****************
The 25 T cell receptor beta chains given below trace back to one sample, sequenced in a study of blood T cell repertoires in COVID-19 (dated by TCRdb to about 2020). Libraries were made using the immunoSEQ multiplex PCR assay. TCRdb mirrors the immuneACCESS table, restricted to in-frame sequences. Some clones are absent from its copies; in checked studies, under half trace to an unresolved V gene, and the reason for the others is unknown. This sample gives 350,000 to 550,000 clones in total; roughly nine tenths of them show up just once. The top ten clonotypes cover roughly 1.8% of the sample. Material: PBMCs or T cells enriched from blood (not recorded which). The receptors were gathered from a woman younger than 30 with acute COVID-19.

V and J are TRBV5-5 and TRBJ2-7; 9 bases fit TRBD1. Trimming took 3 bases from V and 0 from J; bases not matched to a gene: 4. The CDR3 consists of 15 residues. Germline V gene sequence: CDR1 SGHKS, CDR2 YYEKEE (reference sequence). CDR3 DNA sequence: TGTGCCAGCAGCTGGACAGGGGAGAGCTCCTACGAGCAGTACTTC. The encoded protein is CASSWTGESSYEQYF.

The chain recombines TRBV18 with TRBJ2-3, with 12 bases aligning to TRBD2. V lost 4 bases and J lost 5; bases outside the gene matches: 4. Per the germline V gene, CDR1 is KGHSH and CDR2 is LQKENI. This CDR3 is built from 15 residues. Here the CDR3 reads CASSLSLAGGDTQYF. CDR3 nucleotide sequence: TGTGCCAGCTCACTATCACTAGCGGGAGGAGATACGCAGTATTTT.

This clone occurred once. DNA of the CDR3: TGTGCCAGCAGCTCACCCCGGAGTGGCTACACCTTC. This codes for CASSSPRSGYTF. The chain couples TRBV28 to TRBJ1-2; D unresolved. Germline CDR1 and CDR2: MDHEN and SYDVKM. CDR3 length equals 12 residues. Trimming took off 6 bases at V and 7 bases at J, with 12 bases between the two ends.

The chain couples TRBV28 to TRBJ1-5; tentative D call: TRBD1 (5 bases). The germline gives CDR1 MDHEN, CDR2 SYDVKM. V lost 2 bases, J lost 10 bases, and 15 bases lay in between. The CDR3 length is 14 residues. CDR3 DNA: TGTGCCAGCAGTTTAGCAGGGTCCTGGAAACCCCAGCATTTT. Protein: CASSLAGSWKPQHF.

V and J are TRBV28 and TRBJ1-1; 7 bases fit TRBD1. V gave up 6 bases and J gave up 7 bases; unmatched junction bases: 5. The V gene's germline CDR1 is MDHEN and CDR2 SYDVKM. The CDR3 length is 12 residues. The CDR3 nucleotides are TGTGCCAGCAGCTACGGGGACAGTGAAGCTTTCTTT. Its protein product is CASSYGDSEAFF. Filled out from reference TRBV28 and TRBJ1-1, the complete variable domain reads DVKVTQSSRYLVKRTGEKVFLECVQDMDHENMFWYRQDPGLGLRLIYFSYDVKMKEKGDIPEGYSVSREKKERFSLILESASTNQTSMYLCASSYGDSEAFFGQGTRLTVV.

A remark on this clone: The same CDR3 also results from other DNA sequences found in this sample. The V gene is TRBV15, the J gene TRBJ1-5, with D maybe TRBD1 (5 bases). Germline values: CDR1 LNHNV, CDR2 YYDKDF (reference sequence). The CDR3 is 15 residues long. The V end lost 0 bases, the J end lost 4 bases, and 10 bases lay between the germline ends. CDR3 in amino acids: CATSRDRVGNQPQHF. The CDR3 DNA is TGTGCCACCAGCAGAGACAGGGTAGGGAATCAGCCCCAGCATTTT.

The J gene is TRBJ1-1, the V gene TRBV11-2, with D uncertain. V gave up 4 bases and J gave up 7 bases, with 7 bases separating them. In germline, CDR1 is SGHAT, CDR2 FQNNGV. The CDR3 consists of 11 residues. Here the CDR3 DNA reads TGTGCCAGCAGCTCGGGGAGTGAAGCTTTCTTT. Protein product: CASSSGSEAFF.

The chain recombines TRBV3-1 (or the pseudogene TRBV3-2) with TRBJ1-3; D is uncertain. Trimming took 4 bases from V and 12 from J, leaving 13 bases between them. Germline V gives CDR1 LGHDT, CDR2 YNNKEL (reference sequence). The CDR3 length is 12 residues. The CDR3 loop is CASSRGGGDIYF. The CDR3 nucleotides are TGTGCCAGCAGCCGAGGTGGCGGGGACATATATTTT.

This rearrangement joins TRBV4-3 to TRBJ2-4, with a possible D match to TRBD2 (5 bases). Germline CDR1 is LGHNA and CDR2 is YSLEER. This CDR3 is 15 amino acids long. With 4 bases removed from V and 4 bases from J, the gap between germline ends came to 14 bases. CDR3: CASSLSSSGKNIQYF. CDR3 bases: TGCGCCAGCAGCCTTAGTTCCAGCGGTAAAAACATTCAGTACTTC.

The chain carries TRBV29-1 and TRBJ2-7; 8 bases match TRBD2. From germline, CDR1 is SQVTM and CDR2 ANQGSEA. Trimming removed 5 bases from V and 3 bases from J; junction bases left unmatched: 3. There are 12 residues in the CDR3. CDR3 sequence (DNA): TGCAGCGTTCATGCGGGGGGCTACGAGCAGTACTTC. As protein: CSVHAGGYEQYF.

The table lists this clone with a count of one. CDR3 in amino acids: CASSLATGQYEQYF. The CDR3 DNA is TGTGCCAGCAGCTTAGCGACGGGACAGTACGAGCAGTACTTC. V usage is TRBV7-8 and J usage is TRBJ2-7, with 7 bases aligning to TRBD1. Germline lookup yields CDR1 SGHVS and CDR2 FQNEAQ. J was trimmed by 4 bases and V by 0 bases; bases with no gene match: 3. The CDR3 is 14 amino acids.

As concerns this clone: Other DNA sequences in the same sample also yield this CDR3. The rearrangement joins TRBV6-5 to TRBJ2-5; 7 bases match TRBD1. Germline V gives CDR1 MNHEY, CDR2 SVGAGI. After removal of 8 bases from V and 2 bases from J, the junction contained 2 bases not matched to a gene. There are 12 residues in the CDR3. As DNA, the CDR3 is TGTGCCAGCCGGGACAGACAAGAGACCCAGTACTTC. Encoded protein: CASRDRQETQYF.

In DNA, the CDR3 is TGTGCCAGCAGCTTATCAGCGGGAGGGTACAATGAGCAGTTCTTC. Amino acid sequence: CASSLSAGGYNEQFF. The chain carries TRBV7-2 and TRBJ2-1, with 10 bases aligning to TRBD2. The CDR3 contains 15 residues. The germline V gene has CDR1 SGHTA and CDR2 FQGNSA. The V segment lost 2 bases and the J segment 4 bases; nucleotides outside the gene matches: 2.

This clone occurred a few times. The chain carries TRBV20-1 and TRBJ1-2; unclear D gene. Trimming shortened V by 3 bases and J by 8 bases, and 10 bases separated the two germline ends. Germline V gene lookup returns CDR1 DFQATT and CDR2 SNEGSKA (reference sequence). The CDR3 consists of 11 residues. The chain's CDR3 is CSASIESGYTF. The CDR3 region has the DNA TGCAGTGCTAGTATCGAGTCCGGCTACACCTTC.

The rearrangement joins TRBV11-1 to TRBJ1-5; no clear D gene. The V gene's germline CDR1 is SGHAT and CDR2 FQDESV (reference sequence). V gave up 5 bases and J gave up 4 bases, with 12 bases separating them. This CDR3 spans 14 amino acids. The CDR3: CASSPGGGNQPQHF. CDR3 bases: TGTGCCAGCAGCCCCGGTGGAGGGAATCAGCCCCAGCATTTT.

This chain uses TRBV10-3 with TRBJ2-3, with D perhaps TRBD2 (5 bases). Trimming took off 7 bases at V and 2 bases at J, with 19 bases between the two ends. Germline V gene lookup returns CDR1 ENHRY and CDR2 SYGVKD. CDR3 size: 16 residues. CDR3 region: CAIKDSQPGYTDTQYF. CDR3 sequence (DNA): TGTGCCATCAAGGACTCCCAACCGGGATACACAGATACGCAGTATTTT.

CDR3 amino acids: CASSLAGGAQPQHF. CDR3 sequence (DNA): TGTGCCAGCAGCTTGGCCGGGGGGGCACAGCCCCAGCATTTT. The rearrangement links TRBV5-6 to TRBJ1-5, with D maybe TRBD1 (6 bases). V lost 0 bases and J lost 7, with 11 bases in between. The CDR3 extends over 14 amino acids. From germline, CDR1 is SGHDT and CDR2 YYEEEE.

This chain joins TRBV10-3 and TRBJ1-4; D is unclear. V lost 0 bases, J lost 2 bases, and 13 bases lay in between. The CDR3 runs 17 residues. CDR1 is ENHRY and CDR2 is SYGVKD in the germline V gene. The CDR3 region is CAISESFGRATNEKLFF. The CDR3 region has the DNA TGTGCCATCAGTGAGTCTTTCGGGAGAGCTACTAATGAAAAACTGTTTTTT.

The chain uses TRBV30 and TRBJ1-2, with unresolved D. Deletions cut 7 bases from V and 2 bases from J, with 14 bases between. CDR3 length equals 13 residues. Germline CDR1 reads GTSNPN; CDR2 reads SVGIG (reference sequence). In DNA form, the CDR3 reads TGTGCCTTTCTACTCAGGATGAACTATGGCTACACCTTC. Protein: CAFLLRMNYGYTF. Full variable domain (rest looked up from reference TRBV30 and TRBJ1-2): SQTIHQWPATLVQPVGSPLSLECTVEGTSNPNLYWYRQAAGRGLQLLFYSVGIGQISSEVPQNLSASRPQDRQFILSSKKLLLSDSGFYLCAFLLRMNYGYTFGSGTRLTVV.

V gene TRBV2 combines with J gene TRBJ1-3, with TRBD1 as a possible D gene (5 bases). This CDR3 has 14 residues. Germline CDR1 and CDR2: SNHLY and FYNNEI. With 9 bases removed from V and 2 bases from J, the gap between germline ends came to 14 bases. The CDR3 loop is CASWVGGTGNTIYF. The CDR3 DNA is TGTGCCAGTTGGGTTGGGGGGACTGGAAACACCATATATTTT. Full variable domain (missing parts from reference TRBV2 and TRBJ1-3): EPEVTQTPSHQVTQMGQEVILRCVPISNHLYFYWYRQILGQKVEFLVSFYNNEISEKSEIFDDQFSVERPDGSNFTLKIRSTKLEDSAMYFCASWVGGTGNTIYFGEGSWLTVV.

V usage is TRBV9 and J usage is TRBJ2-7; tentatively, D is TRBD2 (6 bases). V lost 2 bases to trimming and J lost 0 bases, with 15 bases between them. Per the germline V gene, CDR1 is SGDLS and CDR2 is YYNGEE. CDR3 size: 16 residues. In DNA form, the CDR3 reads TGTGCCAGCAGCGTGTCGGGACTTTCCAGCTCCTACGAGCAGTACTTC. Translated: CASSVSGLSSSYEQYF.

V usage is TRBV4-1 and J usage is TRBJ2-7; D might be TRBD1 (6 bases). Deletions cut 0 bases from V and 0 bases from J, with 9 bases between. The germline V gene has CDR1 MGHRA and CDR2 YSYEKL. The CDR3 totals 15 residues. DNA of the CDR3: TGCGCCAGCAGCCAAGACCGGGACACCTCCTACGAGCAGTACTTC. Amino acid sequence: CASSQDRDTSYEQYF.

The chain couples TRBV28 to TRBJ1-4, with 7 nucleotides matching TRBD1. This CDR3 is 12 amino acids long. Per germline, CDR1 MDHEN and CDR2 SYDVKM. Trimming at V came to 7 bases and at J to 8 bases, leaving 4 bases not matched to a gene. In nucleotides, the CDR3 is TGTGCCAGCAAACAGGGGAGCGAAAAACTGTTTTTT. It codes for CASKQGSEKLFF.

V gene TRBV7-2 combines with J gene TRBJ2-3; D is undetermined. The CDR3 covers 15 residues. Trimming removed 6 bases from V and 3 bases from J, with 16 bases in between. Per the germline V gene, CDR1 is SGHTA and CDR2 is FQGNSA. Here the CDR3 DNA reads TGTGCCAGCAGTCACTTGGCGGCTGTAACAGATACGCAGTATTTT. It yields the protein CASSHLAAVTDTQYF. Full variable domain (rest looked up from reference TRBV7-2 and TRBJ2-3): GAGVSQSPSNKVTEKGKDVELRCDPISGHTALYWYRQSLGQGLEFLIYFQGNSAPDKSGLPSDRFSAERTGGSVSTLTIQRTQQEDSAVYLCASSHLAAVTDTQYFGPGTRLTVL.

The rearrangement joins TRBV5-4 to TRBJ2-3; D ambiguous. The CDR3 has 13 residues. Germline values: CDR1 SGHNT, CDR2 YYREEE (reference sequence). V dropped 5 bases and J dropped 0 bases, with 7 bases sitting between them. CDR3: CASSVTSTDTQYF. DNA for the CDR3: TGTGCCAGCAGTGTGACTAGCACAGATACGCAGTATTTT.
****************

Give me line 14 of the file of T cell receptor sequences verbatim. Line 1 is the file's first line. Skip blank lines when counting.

In DNA, the CDR3 is TGTGCCAGCAGCTTATCAGCGGGAGGGTACAATGAGCAGTTCTTC. Amino acid sequence: CASSLSAGGYNEQFF. The chain carries TRBV7-2 and TRBJ2-1, with 10 bases aligning to TRBD2. The CDR3 contains 15 residues. The germline V gene has CDR1 SGHTA and CDR2 FQGNSA. The V segment lost 2 bases and the J segment 4 bases; nucleotides outside the gene matches: 2.